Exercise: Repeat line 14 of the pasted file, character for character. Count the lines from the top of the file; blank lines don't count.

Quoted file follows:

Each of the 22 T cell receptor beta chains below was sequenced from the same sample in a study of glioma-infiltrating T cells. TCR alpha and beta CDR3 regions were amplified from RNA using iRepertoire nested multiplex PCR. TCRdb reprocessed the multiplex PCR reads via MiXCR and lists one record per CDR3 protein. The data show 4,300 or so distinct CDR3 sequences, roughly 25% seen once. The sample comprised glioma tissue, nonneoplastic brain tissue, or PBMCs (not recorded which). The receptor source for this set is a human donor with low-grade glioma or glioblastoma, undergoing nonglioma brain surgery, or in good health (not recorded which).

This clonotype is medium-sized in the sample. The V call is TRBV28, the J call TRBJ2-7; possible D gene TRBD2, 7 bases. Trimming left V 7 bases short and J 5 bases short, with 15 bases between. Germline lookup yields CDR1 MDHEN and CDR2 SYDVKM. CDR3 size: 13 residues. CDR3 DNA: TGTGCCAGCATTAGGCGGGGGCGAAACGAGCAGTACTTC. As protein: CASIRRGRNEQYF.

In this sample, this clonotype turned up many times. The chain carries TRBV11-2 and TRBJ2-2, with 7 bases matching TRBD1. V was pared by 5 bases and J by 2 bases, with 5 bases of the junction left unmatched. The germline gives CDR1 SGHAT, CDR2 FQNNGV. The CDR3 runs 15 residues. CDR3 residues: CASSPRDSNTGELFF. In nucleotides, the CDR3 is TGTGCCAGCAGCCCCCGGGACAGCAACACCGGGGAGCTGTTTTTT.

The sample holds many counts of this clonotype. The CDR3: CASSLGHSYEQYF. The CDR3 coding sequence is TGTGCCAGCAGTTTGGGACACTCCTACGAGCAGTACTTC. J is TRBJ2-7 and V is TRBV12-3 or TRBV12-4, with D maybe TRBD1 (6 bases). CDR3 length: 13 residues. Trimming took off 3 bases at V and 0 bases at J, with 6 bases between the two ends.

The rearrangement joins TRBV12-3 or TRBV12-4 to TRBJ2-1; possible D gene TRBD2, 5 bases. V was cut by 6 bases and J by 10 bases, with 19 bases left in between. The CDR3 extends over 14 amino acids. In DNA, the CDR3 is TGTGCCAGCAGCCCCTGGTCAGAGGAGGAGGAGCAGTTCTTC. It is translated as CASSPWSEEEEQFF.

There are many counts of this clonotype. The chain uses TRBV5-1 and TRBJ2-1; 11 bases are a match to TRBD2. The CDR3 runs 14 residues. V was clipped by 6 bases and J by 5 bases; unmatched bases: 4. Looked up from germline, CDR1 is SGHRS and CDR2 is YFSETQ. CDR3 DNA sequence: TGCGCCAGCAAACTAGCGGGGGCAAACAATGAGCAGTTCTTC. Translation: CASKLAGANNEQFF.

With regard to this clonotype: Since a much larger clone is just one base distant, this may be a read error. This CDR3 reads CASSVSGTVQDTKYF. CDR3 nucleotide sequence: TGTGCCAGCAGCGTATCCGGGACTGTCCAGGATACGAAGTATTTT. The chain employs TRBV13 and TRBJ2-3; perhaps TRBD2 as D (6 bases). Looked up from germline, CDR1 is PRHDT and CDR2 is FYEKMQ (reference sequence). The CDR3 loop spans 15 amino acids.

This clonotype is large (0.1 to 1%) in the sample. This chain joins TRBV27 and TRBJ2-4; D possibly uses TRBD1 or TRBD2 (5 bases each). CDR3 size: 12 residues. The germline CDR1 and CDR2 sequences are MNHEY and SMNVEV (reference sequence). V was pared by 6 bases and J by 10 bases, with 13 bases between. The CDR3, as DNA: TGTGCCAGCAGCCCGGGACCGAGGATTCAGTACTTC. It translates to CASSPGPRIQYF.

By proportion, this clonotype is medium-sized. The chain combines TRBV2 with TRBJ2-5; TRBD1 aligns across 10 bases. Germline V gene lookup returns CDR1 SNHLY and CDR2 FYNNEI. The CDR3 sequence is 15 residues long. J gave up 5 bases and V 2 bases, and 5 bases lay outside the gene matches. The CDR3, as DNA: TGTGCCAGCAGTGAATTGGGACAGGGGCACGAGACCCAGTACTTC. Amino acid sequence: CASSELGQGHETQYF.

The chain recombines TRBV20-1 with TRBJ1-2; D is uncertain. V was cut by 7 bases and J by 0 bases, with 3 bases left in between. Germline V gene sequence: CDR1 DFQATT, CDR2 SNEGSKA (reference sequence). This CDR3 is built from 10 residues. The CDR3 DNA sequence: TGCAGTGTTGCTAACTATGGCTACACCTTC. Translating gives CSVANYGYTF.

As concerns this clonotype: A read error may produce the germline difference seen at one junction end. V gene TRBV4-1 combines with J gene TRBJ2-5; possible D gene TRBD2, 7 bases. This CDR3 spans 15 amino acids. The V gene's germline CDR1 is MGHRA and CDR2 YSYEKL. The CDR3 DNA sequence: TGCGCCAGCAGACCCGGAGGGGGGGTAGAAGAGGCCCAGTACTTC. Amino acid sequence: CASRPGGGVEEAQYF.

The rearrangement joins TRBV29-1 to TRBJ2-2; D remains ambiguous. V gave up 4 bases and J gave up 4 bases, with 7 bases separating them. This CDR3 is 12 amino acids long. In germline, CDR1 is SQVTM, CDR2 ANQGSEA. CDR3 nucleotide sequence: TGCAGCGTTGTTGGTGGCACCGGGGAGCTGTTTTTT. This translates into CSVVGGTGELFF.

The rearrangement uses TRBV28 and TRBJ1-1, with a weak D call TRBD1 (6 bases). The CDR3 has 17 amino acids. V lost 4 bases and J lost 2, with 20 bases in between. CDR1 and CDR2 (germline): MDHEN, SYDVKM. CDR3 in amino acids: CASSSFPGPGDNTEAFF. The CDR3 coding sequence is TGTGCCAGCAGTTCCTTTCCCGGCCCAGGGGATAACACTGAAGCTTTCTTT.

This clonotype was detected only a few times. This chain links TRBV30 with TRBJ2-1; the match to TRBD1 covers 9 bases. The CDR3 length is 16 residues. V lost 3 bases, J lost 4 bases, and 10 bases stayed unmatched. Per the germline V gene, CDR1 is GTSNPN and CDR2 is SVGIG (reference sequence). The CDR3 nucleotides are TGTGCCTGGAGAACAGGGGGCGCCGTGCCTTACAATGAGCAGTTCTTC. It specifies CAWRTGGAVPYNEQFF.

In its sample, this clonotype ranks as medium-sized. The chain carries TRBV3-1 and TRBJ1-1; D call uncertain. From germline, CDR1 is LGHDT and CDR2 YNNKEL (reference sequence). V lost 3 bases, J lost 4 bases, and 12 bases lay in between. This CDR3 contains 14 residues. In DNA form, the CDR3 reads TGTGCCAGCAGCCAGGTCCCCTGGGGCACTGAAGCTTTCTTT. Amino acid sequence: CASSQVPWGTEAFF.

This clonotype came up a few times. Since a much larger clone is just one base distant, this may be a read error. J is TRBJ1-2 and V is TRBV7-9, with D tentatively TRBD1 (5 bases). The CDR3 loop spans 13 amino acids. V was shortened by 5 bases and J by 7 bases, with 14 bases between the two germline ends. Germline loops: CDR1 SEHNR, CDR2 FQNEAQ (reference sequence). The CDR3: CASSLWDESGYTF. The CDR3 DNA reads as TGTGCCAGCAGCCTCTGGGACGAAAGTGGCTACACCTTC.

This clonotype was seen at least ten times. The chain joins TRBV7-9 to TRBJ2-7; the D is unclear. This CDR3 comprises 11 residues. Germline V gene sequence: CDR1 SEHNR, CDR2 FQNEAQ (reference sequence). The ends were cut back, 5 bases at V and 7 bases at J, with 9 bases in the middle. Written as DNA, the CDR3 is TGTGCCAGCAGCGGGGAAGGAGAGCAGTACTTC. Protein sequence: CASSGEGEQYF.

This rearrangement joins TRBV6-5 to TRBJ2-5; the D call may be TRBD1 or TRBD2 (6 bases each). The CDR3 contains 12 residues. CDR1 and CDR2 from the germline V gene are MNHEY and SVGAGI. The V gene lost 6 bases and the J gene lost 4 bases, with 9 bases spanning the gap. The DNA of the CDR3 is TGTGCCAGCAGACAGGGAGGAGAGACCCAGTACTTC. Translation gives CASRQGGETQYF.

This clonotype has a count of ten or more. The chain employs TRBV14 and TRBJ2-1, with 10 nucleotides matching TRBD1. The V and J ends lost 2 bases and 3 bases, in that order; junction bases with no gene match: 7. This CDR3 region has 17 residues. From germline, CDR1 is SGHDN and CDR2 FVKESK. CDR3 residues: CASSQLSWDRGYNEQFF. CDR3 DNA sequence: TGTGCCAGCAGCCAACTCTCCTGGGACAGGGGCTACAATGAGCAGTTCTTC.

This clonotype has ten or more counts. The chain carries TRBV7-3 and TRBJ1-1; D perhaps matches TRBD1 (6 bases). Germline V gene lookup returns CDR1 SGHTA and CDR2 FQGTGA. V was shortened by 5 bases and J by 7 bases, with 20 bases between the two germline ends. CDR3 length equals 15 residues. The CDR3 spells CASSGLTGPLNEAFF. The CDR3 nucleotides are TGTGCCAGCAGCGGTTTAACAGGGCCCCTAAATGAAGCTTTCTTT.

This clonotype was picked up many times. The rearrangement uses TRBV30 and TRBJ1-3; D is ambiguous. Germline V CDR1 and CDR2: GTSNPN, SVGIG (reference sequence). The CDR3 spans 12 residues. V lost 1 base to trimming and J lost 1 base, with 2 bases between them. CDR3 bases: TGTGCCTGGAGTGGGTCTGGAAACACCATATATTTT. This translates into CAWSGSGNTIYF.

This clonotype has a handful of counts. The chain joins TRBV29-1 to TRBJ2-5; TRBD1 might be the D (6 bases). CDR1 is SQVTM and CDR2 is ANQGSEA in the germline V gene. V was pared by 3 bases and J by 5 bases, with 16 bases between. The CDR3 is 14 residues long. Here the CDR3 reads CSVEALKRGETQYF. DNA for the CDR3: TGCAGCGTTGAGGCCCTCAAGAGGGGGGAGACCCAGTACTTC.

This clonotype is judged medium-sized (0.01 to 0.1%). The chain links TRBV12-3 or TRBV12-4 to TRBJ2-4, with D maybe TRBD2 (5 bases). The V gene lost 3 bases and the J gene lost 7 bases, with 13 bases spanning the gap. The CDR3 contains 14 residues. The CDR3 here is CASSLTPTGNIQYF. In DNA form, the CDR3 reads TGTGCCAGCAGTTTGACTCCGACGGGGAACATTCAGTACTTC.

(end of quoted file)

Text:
This clonotype was detected only a few times. This chain links TRBV30 with TRBJ2-1; the match to TRBD1 covers 9 bases. The CDR3 length is 16 residues. V lost 3 bases, J lost 4 bases, and 10 bases stayed unmatched. Per the germline V gene, CDR1 is GTSNPN and CDR2 is SVGIG (reference sequence). The CDR3 nucleotides are TGTGCCTGGAGAACAGGGGGCGCCGTGCCTTACAATGAGCAGTTCTTC. It specifies CAWRTGGAVPYNEQFF.